Some advanced motherboards have BIOSes that allow you to check for any available updates and also update your BIOS directly from the internet. Such is the case with one of our motherboards - an ASUS ROG Crosshair VIII Hero (Wi-Fi). If you do have this feature in your motherboard BIOS, plug in an Ethernet cable from your router into your motherboard. Then, open your BIOS and look for the BIOS update tool. The tool can have different names, depending on your motherboard model. On our ASUS motherboard, for example, it's called EZ Flash 3.
Once you've found it, choose to update your motherboard BIOS via the internet, and then wait for the tool to do its job. It should search for any available BIOS updates and, if any are found, it should start flashing your BIOS right away.
How do you update your motherboard BIOS?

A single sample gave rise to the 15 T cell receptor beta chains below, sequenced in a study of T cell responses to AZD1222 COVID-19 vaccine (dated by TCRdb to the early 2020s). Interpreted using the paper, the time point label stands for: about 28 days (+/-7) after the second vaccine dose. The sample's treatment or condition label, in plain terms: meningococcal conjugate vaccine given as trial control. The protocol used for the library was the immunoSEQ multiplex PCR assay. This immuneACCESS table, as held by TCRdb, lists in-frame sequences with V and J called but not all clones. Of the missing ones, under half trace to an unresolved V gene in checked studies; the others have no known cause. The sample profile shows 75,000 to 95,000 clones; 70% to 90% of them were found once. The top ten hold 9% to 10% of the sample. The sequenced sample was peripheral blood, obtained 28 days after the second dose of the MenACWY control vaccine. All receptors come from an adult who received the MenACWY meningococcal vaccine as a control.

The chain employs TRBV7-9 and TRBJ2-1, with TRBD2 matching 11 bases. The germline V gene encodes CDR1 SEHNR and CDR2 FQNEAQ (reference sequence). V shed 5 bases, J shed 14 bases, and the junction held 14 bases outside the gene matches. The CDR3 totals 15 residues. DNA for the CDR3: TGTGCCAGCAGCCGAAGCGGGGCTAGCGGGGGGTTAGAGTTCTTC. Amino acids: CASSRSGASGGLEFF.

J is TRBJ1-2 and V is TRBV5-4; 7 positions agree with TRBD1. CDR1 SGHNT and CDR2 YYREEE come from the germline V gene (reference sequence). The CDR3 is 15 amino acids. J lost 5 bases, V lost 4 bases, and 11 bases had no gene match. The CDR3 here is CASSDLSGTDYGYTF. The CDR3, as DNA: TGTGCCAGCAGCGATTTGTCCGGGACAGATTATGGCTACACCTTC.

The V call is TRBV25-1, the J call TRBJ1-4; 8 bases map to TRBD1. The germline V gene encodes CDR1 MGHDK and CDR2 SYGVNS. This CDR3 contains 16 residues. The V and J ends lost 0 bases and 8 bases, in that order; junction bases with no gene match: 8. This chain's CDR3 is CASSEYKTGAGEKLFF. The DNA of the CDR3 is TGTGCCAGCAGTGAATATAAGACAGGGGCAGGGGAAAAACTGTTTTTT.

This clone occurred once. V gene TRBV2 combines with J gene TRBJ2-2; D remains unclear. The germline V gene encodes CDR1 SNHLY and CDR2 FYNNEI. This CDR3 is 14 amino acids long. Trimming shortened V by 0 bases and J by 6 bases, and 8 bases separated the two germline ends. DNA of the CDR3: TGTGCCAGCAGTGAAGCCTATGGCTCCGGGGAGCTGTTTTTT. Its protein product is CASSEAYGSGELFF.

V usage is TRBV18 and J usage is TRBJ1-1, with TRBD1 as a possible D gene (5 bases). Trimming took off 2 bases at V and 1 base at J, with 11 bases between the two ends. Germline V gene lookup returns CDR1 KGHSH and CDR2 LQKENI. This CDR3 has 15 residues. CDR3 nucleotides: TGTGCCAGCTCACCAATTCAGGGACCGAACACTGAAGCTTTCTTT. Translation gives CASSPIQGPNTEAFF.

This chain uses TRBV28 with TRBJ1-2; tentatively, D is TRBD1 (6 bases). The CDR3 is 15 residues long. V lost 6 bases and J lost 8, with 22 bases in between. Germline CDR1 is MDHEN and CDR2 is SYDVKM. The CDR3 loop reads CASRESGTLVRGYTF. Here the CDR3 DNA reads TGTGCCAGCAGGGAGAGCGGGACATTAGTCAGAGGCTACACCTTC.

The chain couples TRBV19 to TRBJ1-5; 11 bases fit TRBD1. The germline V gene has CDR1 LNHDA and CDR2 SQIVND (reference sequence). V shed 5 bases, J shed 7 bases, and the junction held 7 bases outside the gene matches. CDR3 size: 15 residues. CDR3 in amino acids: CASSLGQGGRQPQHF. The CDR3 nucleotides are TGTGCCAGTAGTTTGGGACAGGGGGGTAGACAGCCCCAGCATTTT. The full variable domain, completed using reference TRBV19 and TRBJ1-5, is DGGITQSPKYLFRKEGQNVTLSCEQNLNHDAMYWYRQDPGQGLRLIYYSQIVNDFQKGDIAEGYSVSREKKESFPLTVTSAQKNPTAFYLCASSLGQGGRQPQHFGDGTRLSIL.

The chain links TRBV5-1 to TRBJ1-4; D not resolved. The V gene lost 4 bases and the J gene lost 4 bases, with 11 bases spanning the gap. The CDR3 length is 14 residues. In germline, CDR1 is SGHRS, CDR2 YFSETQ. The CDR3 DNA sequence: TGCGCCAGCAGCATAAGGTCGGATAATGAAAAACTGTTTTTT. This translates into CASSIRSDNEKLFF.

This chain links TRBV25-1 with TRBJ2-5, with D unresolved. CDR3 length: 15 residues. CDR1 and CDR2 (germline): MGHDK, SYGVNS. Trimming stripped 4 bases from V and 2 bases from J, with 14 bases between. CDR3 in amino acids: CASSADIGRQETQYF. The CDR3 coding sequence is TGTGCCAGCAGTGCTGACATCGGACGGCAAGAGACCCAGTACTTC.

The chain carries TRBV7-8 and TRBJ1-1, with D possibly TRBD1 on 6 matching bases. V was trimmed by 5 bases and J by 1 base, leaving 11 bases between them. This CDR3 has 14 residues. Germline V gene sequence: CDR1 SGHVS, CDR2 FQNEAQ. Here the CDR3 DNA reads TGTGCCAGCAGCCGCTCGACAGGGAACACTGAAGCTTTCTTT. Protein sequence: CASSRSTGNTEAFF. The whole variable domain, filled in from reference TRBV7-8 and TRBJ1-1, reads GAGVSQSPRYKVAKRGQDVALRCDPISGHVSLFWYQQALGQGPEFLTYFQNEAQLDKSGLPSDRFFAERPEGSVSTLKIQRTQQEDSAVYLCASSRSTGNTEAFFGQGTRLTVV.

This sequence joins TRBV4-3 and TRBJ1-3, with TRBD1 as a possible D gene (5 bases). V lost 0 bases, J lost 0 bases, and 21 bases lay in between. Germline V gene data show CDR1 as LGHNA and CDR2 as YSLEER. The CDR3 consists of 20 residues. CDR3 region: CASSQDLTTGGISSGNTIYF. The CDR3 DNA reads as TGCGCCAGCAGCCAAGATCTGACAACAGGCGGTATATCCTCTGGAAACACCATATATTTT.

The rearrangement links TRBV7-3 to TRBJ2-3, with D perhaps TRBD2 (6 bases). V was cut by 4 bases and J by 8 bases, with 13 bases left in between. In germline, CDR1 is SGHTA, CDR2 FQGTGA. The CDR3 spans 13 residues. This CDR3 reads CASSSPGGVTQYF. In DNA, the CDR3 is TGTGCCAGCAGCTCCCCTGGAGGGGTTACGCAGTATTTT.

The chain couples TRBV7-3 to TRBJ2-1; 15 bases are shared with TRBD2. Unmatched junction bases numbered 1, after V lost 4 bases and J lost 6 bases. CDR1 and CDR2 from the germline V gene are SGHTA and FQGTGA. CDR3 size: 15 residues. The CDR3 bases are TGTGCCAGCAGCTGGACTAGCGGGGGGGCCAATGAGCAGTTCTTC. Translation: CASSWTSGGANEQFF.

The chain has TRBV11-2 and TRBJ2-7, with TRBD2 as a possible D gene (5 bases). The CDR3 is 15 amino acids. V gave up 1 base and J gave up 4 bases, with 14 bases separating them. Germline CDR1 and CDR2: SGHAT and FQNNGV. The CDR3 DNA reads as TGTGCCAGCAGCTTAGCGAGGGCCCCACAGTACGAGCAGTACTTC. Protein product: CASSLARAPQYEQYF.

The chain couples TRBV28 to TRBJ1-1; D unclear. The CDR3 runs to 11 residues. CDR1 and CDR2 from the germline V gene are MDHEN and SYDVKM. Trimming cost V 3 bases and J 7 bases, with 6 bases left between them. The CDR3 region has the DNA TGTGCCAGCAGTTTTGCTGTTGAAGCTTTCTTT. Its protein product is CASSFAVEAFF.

Updating the BIOS is not as difficult as it seems at first, but it does require a bit of attention and care. If you mess up one tiny little detail, you get troubles to deal with. Also, things like a power failure during the update process can corrupt the BIOS and make your computer unusable. These problems can be repaired by specialized personnel in computer repair shops or by the manufacturer of your computer or moherboard. Hopefully, our guide has helped you go through this process smoothly and without issues. If you have any other questions on how to update the BIOS of your motherboard, or if you would like to share more useful advice to other readers, don't hesitate to leave a comment below.